Hi Meryl,
Your problem is similar to Colleen's question, above - except instead of drawing attention to your terracotta tiles, you want to diminish them.  Its a little difficult, Orange (terra cotta) is a very strong color, but a cooler neutral may help - a cool gray or griege (gray/beige) may do the trick.  Stay away from warm colors as they tend to come toward you (visually, not literally of course).  Your warm walls combined with a warm floor can be very overpowering.   If  you can't diminish it, feature it.  Make it look beautiful with lots of fresh white woodwork and a blue and white palette, or a cool medium gray.   If you still can't live with it, cover the bulk of it with a rug in seagrass, or try the versatile carpet tiles from Flor.  and if all else fails, hire a couple of laborers to take it out -  demolition goes quite quickly and you will be surprised what short work they make of it. 
these cool gray greens and fresh white look great with terra cotta

the fresh white with touches of blue (orange's natural complement) also work well

You can also 'hide' it by using a large area rug in a neutral color - like a jute or seagrass.

or create your own rug with carpet tiles

or you can make it a feature...  Good Luck!

I am looking for a paint color for my south facing bedroom.  I have white furniture with a red computer armoire from pottery barn.  I saw the color of the year is a grayed down blue.  I think I want a warm gray that reads soft blue.  My bedding is the pottery barn Cora.  I love benjamin moore paint.  Your web site has the most beautiful examples I have ever seen.  I have a very cottage feeling in my home and I do not want to go dark but soft with a contrast.  I seriously have almost every sample gray blue on my bed and have slept with my fan deck for more than a week.  I obviously need not only paint help but soon I may need counseling too!   Thank you for any suggestions you may have.  Warm regards,  Laura Fernandez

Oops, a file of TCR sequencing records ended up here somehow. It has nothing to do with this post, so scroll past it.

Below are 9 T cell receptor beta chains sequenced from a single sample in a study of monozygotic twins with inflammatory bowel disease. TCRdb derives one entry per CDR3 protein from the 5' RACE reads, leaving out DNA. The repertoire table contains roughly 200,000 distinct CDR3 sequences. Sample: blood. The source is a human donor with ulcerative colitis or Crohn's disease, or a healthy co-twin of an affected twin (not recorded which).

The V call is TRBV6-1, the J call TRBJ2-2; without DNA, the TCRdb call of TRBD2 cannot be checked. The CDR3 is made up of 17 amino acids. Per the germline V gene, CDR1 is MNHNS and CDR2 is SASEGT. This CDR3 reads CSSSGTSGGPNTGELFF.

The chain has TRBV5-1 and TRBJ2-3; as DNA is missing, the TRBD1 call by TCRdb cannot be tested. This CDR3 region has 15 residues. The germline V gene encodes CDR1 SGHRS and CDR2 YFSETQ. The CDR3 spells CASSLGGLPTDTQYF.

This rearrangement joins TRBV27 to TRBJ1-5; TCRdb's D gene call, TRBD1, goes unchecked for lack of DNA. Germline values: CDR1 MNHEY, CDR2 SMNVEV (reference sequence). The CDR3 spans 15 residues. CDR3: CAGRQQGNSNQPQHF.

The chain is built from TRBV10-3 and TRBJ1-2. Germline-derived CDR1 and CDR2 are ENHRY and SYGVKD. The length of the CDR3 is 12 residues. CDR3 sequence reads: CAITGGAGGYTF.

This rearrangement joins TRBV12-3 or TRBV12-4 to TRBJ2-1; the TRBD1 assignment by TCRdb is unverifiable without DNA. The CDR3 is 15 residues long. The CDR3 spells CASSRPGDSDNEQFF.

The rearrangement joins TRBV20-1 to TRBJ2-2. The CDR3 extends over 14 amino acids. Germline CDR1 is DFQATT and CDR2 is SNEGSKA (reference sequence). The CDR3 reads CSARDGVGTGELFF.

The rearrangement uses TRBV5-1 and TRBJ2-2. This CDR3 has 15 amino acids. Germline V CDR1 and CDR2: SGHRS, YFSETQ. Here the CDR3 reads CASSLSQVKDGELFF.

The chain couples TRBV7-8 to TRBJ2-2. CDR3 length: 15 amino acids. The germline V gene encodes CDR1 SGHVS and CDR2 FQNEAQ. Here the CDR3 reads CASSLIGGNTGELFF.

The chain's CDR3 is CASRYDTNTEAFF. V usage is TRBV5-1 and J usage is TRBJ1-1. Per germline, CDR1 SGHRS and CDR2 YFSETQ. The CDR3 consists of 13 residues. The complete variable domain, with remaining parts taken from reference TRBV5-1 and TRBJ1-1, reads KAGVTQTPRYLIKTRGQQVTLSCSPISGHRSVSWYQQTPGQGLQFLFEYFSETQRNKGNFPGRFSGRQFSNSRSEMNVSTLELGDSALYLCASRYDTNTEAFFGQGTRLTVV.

Dear Laura,
We are a one stop consulting experience.  My husband is a psychologist - so we have the counseling covered too!  Just kidding!  But I love the cottage look and Benjamin Moore has so many lovely gray blues - here are a few to consider that don't actually appear seriously blue at the onset, but have that undertone, and depending on the light may look a little blue during parts of the day.  Remember to add lots of fresh white (love White Dove from Benjamin Moore) to keep that cottage look fresh. 
Try Pewter or Coventry Gray from this example

Misted Green or Green Tint from this chart works best with the colors of your bedding
and I like Hazy Skies from this selection
and here are a few more:

this is Arctic Gray (Benjamin Moore)

this is Gray Wisp (Benjamin Moore)

and Sea Salt  (Benjamin Moore)

So, you know I always say to choose 2-3 you like, get sample pots and try them on poster board at home, in the rooms you in which you want to use them.  Color reacts to so many factors, it can be completely different from the color you see in the paint store.  Let us know how it all turns out!